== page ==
Pub. date: 2007 | Online Pub. Date: September 25, 2007 | DOI: 10.4135/9781412952637 | Print ISBN: 9780761923879 | Online ISBN: 9781412952637| Publisher:Sage Publications, Inc.About this encyclopedia
Wrongs, Customs Of
Edward L. Queen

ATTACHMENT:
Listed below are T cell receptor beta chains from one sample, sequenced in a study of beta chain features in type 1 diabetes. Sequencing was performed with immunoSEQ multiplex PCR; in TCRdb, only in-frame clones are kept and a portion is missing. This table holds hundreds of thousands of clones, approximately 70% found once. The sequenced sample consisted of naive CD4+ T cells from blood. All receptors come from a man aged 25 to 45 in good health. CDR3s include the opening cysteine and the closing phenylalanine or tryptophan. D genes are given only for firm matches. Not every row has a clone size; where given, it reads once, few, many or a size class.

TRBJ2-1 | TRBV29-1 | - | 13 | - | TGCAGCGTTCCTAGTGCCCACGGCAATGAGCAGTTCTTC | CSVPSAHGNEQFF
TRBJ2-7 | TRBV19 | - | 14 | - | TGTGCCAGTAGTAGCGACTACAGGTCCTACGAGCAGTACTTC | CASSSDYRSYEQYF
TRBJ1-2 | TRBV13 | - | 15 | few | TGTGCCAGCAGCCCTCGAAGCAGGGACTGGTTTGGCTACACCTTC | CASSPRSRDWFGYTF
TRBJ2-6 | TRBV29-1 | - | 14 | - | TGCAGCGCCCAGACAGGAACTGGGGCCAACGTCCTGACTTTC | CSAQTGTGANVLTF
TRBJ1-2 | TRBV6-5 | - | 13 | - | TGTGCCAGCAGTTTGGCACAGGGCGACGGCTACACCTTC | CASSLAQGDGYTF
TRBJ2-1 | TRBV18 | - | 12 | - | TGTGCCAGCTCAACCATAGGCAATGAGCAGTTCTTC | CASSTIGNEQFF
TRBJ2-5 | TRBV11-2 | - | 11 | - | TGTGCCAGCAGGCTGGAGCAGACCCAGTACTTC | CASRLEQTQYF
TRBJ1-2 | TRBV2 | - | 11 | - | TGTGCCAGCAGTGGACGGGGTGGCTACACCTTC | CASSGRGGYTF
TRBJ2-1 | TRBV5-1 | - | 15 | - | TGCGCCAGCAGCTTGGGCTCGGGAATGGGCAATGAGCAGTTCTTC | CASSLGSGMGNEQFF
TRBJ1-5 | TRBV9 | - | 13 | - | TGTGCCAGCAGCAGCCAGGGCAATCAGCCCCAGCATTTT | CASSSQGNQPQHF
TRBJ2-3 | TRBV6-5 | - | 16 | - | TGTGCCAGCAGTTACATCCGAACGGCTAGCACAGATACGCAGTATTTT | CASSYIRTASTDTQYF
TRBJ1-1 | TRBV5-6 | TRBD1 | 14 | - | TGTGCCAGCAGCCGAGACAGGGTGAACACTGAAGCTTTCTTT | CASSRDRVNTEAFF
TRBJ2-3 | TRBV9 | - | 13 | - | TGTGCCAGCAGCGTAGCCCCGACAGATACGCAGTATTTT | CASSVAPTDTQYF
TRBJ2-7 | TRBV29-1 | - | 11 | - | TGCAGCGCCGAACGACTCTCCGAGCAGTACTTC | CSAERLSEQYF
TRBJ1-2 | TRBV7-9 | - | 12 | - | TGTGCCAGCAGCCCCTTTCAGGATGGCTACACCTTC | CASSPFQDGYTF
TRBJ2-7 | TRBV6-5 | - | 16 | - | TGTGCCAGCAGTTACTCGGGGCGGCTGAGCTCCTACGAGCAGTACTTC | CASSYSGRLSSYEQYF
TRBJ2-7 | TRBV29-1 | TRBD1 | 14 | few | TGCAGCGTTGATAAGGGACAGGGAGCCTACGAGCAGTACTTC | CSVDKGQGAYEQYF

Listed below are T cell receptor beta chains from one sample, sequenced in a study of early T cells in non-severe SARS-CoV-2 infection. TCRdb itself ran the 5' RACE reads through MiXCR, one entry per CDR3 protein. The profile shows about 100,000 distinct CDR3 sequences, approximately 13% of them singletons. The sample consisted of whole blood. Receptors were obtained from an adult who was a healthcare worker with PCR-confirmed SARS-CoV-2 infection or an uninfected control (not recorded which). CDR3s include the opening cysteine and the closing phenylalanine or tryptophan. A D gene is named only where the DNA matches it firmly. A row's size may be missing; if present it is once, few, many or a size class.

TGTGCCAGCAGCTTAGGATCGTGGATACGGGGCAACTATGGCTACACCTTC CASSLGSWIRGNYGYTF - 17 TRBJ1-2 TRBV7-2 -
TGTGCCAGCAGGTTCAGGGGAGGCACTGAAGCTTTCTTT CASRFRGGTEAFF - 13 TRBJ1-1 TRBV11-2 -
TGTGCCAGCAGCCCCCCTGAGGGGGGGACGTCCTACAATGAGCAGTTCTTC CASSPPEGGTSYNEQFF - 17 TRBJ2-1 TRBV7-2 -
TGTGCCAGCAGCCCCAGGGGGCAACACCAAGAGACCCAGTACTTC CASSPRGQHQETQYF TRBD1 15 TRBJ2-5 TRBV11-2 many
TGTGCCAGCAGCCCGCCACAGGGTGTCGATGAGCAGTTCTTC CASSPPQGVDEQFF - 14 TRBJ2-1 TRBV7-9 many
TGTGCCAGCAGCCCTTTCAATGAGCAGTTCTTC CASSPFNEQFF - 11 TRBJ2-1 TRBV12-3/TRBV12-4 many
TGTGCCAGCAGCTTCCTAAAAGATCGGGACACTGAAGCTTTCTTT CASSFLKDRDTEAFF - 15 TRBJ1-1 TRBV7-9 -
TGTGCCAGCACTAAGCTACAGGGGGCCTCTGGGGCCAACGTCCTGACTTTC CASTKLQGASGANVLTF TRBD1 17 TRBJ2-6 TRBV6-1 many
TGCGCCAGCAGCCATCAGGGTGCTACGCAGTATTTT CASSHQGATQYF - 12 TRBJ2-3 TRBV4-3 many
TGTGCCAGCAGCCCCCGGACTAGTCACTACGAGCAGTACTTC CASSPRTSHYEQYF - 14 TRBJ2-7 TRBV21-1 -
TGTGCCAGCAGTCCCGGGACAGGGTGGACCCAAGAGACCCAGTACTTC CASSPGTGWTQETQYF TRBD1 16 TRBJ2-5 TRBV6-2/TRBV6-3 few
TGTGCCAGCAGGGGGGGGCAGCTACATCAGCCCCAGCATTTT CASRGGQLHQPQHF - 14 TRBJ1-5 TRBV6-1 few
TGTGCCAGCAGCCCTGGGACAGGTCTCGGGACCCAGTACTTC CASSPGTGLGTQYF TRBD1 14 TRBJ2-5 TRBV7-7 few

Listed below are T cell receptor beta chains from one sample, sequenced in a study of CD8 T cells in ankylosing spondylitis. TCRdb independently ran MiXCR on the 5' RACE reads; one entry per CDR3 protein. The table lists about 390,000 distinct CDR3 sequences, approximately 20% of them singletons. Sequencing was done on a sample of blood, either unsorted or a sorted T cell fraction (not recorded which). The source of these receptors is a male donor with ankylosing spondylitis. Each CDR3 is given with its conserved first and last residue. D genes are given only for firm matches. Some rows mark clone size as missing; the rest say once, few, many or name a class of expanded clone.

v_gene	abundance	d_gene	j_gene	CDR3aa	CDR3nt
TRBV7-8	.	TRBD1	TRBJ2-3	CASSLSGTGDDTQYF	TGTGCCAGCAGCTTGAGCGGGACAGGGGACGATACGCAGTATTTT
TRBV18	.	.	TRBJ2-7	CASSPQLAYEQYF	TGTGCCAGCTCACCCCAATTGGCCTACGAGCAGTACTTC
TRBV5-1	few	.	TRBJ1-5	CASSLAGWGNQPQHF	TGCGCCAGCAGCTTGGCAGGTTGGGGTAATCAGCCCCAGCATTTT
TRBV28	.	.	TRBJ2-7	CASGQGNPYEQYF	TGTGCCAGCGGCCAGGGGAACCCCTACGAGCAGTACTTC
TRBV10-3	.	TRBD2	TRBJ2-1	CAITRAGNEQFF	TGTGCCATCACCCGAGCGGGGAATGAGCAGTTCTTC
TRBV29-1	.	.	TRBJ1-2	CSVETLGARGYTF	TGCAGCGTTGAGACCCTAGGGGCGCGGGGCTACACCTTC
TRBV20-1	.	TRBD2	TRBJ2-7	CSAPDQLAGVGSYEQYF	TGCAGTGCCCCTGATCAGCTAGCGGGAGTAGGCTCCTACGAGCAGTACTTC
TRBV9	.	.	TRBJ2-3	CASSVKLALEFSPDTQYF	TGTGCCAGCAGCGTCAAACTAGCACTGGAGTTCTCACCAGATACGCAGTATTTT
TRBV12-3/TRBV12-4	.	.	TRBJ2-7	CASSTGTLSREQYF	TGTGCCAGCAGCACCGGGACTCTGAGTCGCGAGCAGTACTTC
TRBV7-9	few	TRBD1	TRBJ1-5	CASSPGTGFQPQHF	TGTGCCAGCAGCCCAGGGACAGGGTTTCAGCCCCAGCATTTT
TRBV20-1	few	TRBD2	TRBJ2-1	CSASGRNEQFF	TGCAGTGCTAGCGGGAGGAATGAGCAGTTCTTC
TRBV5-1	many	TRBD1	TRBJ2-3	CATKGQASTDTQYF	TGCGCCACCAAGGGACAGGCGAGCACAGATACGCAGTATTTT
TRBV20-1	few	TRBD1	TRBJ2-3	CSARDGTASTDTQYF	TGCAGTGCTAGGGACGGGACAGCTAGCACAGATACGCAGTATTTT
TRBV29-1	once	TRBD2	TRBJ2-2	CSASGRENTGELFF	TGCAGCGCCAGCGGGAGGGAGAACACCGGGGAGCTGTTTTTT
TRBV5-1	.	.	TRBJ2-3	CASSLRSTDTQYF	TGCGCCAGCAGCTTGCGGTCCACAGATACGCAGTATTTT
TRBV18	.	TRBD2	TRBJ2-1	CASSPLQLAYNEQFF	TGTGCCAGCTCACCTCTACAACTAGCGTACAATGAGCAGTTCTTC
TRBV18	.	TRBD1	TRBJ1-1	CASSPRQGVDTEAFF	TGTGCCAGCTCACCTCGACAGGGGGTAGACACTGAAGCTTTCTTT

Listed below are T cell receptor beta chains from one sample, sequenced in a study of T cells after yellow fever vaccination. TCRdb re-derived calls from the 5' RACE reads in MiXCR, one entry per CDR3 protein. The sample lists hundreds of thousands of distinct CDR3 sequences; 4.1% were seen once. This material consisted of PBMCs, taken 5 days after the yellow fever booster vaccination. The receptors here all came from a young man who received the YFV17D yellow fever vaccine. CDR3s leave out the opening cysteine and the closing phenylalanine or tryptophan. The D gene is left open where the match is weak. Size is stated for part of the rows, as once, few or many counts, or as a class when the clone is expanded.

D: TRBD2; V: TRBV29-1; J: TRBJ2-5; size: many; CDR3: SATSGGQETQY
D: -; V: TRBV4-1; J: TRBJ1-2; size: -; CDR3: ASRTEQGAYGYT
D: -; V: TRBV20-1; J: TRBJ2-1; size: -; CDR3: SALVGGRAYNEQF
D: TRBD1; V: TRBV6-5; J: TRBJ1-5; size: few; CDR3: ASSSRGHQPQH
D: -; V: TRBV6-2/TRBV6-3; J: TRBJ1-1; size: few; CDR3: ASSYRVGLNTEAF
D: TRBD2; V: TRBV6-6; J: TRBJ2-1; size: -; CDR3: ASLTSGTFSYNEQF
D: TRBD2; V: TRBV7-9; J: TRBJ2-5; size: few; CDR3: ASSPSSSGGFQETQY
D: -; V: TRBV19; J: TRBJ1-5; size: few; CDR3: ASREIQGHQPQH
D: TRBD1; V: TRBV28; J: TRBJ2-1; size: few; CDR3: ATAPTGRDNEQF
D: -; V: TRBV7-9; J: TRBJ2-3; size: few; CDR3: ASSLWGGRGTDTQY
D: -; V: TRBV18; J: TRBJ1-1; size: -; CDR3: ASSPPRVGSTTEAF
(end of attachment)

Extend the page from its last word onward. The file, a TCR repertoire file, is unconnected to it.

The customs of wrongs appear to permeate all cultures and to be common to all peoples, although the specific nature of these customs varies dramatically. There are a large number of examples provided by premodern societies demonstrating that claim. This entry focuses on how traditional societies understood and responded to what in modern language one would call civil wrongs and provides illustrations from across various cultures and traditions. By doing this, we will see that much of what contemporary legal systems view as crimes were understood and interpreted by traditional societies in a manner which in modern parlance would fall under the rubric of a civil wrong or torts. Some scholars argue that until quite recently, most peoples dealt with nearly all transgressions through means that reflect more of what we would consider civil law rather than criminal law. That is to say, actions by human beings that transgressed the ...